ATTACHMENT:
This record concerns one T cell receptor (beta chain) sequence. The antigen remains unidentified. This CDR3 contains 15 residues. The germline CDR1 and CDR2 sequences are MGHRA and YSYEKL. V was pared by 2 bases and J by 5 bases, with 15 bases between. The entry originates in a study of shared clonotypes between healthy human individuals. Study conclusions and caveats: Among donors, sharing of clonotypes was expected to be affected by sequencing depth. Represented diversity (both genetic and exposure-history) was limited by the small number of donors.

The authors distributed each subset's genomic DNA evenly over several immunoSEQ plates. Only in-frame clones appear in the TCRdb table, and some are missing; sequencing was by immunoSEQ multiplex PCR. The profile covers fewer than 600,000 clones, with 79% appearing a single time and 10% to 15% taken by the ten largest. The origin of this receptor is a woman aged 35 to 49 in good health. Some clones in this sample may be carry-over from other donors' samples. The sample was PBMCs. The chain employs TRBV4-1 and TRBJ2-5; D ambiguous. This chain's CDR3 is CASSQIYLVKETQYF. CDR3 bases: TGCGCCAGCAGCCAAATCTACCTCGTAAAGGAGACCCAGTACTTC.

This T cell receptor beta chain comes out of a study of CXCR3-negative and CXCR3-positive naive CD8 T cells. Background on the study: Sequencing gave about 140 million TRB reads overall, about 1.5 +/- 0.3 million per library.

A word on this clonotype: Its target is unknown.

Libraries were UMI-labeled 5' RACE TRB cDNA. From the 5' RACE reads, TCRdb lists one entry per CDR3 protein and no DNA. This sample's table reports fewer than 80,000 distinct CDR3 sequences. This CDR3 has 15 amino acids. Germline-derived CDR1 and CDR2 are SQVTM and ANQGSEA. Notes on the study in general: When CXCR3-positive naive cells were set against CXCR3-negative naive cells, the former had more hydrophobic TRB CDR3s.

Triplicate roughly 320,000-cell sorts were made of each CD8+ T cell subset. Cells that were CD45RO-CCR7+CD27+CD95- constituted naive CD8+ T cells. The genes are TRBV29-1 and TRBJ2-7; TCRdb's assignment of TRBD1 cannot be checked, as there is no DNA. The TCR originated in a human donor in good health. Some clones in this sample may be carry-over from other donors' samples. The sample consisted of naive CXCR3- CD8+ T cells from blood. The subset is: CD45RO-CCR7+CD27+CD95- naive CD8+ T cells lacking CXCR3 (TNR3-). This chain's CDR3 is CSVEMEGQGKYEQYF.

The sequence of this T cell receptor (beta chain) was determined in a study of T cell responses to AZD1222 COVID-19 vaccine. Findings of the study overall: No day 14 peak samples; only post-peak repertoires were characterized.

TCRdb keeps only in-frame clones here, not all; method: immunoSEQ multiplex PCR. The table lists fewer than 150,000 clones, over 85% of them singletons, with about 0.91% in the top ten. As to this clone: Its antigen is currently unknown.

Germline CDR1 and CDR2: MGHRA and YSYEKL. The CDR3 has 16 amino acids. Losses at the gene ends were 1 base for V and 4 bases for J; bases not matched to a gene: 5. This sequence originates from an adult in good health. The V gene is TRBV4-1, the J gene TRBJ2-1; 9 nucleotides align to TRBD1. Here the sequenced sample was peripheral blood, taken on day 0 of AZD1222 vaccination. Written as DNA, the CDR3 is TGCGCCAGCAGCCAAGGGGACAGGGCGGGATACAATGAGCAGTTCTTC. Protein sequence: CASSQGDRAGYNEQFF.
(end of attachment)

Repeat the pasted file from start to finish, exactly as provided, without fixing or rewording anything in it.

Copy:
This record concerns one T cell receptor (beta chain) sequence. The antigen remains unidentified. This CDR3 contains 15 residues. The germline CDR1 and CDR2 sequences are MGHRA and YSYEKL. V was pared by 2 bases and J by 5 bases, with 15 bases between. The entry originates in a study of shared clonotypes between healthy human individuals. Study conclusions and caveats: Among donors, sharing of clonotypes was expected to be affected by sequencing depth. Represented diversity (both genetic and exposure-history) was limited by the small number of donors.

The authors distributed each subset's genomic DNA evenly over several immunoSEQ plates. Only in-frame clones appear in the TCRdb table, and some are missing; sequencing was by immunoSEQ multiplex PCR. The profile covers fewer than 600,000 clones, with 79% appearing a single time and 10% to 15% taken by the ten largest. The origin of this receptor is a woman aged 35 to 49 in good health. Some clones in this sample may be carry-over from other donors' samples. The sample was PBMCs. The chain employs TRBV4-1 and TRBJ2-5; D ambiguous. This chain's CDR3 is CASSQIYLVKETQYF. CDR3 bases: TGCGCCAGCAGCCAAATCTACCTCGTAAAGGAGACCCAGTACTTC.

This T cell receptor beta chain comes out of a study of CXCR3-negative and CXCR3-positive naive CD8 T cells. Background on the study: Sequencing gave about 140 million TRB reads overall, about 1.5 +/- 0.3 million per library.

A word on this clonotype: Its target is unknown.

Libraries were UMI-labeled 5' RACE TRB cDNA. From the 5' RACE reads, TCRdb lists one entry per CDR3 protein and no DNA. This sample's table reports fewer than 80,000 distinct CDR3 sequences. This CDR3 has 15 amino acids. Germline-derived CDR1 and CDR2 are SQVTM and ANQGSEA. Notes on the study in general: When CXCR3-positive naive cells were set against CXCR3-negative naive cells, the former had more hydrophobic TRB CDR3s.

Triplicate roughly 320,000-cell sorts were made of each CD8+ T cell subset. Cells that were CD45RO-CCR7+CD27+CD95- constituted naive CD8+ T cells. The genes are TRBV29-1 and TRBJ2-7; TCRdb's assignment of TRBD1 cannot be checked, as there is no DNA. The TCR originated in a human donor in good health. Some clones in this sample may be carry-over from other donors' samples. The sample consisted of naive CXCR3- CD8+ T cells from blood. The subset is: CD45RO-CCR7+CD27+CD95- naive CD8+ T cells lacking CXCR3 (TNR3-). This chain's CDR3 is CSVEMEGQGKYEQYF.

The sequence of this T cell receptor (beta chain) was determined in a study of T cell responses to AZD1222 COVID-19 vaccine. Findings of the study overall: No day 14 peak samples; only post-peak repertoires were characterized.

TCRdb keeps only in-frame clones here, not all; method: immunoSEQ multiplex PCR. The table lists fewer than 150,000 clones, over 85% of them singletons, with about 0.91% in the top ten. As to this clone: Its antigen is currently unknown.

Germline CDR1 and CDR2: MGHRA and YSYEKL. The CDR3 has 16 amino acids. Losses at the gene ends were 1 base for V and 4 bases for J; bases not matched to a gene: 5. This sequence originates from an adult in good health. The V gene is TRBV4-1, the J gene TRBJ2-1; 9 nucleotides align to TRBD1. Here the sequenced sample was peripheral blood, taken on day 0 of AZD1222 vaccination. Written as DNA, the CDR3 is TGCGCCAGCAGCCAAGGGGACAGGGCGGGATACAATGAGCAGTTCTTC. Protein sequence: CASSQGDRAGYNEQFF.